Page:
Key components of Montessori:
Independence and self-motivation
Working with others/ collaborating
Edited by marsupial-mom - 4/27/13 at 8:38ampost #6 of 94/28/13 at 7:51am
I'd go spend time in a variety of classrooms and talk to the staff. Programs can vary wildly even with a moniker like "Montessori." Some will be fantastic and others terrible! I used to teach preschool and have sat in on all sorts of programs. It's really all about the staff.. not only in how they interact with the students but how they interact with each other. Look at a wide variety of schools.... if you don't need daycare, don't go to a school that offers it... or at least find a school that has a separate room or facility for daycare.
There are good programs that won't be good for your children. I like Montessori principals. I used many in my own class. However, my eldest found Montessori schools "creepy" and not inline with her learning style. My youngest found his own school which I knew was the right place for him when he didn't want to leave.
FWIW, both my kids were more "complex" cases as preschoolers and we found great fit schools in the most unlikely of places. Happy Hunting!
Edited by whatsnextmom - 4/28/13 at 8:02ampost #7 of 94/28/13 at 9:25amMy 3 year old daughter is the exact same way so I understand! Is there any reason you HAVE to send her to preschool? I am not sure whether you work or not. If not, I would really recommend letting her stay home another year. I am very inspired by the gentle Waldorf education, and I don't see any reason that a 3 year old needs to be in preschool. Kids are going to school earlier and earlier and are really losing their childhood. Most 3 year olds don't do well in those situations. Yes, some get used to it and appear to tolerate it well, but at what cost? If you must send her to school now, I would suggest an alternative, holistic education such as Waldorf or Montessori. Something that educates and nourishes the whole child, rather than forcing worksheets and early reading and stuff. But this is all just my opinion. Good luck with whatever you decide!post #8 of 94/28/13 at 12:14pmThread StarterQuote:Originally Posted by EllasMommy10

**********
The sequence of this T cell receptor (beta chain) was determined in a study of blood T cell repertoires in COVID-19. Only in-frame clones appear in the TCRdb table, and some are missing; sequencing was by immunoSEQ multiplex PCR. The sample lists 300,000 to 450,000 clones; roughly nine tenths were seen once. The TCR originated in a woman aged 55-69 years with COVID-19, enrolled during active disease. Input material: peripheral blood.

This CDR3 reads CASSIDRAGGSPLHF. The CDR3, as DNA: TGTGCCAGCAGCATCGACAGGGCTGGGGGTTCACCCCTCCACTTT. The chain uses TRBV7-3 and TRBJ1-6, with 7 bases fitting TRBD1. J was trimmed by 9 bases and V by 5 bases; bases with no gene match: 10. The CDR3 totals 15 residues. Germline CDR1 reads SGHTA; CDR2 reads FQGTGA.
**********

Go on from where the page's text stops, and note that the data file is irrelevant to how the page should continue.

My 3 year old daughter is the exact same way so I understand! Is there any reason you HAVE to send her to preschool? I am not sure whether you work or not. If not, I would really recommend letting her stay home another year. I am very inspired by the gentle Waldorf education, and I don't see any reason that a 3 year old needs to be in preschool. Kids are going to school earlier and earlier and are really losing their childhood. Most 3 year olds don't do well in those situations. Yes, some get used to it and appear to tolerate it well, but at what cost? If you must send her to school now, I would suggest an alternative, holistic education such as Waldorf or Montessori. Something that educates and nourishes the whole child, rather than forcing worksheets and early reading and stuff. But this is all just my opinion. Good luck with whatever you decide!post #9 of 94/28/13 at 12:23pmThread StarterSorry if I repeat myself was trying to post from my phone and I'm not quite sure if I did It correctly.😬 Anyways I am returning to work so I won't be able to keep her at home. There is no Waldorf curriculum in my area and far as Montessori, the preschools i toured do not have a whole lot of parent involvement which seems a little confusing to me because after some research and the post by marsipual-mom I thought some parent participation was a component of Montessori.